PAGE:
In 1995, Ohio's General Assembly adopted the Ohio Pilot Project Scholarship Program ("voucher program" or "the program") in response to an order by the United States District Court that placed the Cleveland School District under the direct management and supervision of the State Superintendent of Public Instruction due to mismanagement by the local school board. The voucher program covers any state school district that has been the subject of a federal court order "requiring supervision and operational management of the district by the state superintendent." Ohio Rev. Code §3313.975(A). The program provides scholarships to children residing within the applicable district in grades kindergarten through eighth grade. See Ohio Rev. Code §3313.975(C)(1). The program gives "preference to students from low-income families," defining them as those whose families' income is less than 200% of the poverty line. See Ohio Rev. Code § 3313.978(A). "Scholarships may be awarded to students who are not from low-income families only if all students from low-income families have been given first consideration for placement." Cleveland Scholarship and Tutoring Program, Administration Procedures Manual, 1-11 (J.A. at 1358) (emphasis original). Over sixty percent of the children receiving scholarships in the program are from families with incomes at or below the poverty line.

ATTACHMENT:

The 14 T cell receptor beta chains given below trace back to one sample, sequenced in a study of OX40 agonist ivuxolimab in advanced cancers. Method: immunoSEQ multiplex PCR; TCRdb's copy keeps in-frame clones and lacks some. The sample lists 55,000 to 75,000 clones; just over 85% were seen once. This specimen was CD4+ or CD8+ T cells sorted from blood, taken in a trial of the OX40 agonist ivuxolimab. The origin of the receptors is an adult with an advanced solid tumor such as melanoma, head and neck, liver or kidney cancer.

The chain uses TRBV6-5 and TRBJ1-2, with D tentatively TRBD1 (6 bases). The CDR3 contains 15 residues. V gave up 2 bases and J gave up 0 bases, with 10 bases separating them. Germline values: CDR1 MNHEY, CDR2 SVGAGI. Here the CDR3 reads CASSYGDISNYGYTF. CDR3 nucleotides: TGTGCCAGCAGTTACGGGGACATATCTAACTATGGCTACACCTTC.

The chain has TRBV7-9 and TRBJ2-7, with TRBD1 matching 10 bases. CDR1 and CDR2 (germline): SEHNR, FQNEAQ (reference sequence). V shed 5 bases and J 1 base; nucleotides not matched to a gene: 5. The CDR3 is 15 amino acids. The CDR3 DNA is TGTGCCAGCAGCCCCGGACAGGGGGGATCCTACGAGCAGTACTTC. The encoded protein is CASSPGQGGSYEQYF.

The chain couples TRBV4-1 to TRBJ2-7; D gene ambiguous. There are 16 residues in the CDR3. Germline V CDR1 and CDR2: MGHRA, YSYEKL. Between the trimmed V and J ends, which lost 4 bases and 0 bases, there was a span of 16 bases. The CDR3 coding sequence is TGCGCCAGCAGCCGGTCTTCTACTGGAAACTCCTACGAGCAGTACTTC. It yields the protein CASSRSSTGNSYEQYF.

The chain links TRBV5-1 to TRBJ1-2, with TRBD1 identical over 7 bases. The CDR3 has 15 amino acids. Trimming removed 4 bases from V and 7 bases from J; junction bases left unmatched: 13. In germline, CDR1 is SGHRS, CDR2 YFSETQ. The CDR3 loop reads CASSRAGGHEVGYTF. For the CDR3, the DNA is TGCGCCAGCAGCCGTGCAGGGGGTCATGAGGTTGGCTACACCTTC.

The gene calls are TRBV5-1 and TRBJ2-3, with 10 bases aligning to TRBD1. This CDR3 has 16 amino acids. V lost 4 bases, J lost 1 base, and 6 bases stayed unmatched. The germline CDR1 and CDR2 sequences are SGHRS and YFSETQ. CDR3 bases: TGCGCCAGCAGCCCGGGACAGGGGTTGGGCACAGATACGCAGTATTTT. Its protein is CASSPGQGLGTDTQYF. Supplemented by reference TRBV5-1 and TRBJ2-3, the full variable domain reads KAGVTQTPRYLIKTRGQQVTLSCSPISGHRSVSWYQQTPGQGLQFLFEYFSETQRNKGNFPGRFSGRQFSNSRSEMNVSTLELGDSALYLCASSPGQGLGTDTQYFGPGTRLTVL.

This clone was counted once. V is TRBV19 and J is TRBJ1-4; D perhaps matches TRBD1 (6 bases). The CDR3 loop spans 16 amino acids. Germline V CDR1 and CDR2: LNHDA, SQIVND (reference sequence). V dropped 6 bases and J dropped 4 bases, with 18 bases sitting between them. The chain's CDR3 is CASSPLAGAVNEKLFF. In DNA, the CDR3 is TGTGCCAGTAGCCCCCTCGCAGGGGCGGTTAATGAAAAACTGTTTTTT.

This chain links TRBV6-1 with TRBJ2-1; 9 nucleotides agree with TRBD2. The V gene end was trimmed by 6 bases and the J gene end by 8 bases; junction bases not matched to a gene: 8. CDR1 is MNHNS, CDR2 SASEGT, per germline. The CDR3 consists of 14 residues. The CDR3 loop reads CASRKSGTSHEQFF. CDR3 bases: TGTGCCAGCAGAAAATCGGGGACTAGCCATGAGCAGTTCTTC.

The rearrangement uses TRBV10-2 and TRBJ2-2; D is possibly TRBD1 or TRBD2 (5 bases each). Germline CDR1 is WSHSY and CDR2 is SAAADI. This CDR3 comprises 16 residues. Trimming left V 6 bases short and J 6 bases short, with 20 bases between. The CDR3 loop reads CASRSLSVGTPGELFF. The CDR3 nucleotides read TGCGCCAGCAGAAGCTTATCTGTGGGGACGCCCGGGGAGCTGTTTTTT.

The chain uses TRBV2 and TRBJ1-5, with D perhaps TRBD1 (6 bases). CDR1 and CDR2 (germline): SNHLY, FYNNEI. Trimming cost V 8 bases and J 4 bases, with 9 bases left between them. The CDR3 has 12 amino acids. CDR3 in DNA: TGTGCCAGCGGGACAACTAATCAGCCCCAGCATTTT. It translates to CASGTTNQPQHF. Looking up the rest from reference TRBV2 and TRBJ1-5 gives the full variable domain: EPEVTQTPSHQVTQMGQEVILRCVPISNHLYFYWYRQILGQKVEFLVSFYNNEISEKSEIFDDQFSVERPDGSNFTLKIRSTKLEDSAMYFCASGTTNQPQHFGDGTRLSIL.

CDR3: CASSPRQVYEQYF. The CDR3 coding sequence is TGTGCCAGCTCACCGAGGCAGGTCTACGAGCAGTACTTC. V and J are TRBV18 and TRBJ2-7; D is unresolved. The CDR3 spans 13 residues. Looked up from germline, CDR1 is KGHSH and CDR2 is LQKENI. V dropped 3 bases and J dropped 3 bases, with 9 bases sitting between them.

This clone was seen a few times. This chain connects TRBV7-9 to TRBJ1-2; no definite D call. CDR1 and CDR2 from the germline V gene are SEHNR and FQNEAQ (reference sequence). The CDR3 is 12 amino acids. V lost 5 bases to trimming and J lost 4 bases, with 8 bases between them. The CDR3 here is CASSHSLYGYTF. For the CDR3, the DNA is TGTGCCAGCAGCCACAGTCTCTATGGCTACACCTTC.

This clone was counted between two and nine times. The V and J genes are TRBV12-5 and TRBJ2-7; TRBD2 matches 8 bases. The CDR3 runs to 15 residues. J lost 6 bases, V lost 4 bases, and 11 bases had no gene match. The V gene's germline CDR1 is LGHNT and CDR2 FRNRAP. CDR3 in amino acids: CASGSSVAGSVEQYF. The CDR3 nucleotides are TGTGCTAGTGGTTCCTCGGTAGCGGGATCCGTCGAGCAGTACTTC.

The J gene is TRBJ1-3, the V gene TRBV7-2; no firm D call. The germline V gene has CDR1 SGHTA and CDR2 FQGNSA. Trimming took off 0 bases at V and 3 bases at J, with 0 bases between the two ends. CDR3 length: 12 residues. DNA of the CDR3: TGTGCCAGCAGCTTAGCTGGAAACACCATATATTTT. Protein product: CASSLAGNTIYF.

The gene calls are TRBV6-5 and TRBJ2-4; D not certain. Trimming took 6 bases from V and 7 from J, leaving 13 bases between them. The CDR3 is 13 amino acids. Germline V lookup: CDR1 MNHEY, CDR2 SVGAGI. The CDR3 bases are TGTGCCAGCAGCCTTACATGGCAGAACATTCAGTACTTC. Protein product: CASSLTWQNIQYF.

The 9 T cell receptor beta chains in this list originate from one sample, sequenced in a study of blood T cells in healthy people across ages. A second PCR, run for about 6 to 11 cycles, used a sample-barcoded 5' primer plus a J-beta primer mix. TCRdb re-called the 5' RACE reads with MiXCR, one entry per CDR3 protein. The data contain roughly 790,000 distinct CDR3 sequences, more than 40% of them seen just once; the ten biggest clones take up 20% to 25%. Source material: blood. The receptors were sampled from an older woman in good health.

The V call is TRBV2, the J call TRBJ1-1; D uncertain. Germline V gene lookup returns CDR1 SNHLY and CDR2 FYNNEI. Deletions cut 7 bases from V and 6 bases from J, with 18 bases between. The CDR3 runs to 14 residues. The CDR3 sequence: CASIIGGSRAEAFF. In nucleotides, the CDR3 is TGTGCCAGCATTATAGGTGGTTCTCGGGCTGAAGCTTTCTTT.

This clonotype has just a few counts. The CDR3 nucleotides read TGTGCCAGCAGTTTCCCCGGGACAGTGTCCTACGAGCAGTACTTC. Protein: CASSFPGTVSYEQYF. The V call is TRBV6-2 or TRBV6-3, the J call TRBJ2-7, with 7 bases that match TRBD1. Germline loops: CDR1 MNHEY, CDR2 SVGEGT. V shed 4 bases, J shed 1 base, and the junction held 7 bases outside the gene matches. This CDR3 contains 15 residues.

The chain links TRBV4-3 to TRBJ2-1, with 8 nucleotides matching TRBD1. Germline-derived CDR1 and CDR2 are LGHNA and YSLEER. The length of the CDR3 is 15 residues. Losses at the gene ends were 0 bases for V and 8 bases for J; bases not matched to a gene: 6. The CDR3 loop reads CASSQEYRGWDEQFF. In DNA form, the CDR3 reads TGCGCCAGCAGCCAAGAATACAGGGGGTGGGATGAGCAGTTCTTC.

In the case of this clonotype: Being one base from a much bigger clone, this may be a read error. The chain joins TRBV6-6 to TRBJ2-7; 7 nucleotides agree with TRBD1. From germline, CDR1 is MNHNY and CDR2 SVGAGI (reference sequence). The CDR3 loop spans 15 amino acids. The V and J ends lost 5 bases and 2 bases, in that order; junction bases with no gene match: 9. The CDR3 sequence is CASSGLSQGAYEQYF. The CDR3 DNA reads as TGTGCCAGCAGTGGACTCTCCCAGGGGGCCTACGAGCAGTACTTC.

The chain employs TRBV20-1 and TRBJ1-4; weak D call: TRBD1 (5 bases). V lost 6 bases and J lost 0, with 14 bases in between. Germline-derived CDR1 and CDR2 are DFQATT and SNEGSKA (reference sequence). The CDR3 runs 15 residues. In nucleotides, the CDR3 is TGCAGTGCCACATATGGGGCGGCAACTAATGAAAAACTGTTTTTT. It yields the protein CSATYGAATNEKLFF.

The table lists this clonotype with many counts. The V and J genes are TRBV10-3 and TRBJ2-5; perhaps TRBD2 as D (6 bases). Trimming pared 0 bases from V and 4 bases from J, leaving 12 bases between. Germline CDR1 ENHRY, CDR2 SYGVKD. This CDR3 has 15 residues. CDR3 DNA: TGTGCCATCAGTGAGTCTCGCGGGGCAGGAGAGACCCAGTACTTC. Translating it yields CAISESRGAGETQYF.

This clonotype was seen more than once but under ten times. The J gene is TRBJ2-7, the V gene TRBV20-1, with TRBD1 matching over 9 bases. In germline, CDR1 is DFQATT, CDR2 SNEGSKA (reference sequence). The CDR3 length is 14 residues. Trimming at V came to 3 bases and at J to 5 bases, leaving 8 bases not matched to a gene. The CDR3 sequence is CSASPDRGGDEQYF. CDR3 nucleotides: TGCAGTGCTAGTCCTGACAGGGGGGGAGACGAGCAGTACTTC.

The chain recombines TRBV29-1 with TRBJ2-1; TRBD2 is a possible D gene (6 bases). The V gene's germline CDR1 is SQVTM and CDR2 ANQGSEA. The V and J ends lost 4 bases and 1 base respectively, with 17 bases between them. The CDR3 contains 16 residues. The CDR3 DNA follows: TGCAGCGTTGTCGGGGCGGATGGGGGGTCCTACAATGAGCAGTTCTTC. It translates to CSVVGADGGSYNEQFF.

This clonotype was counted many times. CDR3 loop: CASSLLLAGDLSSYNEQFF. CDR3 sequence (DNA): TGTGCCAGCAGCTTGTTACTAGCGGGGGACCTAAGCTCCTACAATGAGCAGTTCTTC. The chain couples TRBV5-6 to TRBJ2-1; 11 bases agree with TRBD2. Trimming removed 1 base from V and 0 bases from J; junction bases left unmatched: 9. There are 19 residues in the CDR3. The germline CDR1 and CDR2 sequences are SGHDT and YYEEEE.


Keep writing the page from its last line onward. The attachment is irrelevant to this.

The voucher program pays scholarships according to family income. The program requires participating private schools to cap tuition at $2500 per student per year and pays 90% of whatever tuition the school actually charges for low-income families; for other families, the State pays 75% of the school's tuition up to a maximum of $1875. See Ohio Rev. Code. §§3313.976(A)(8), 3313.978(A). Each scholarship for children attending a private school is payable to the parents of the student entitled to the scholarship. Ohio Rev. Code §3313.979. Scholarship checks are mailed to the school selected by the parents, where the parents are required to endorse the checks over to the school in order to pay tuition.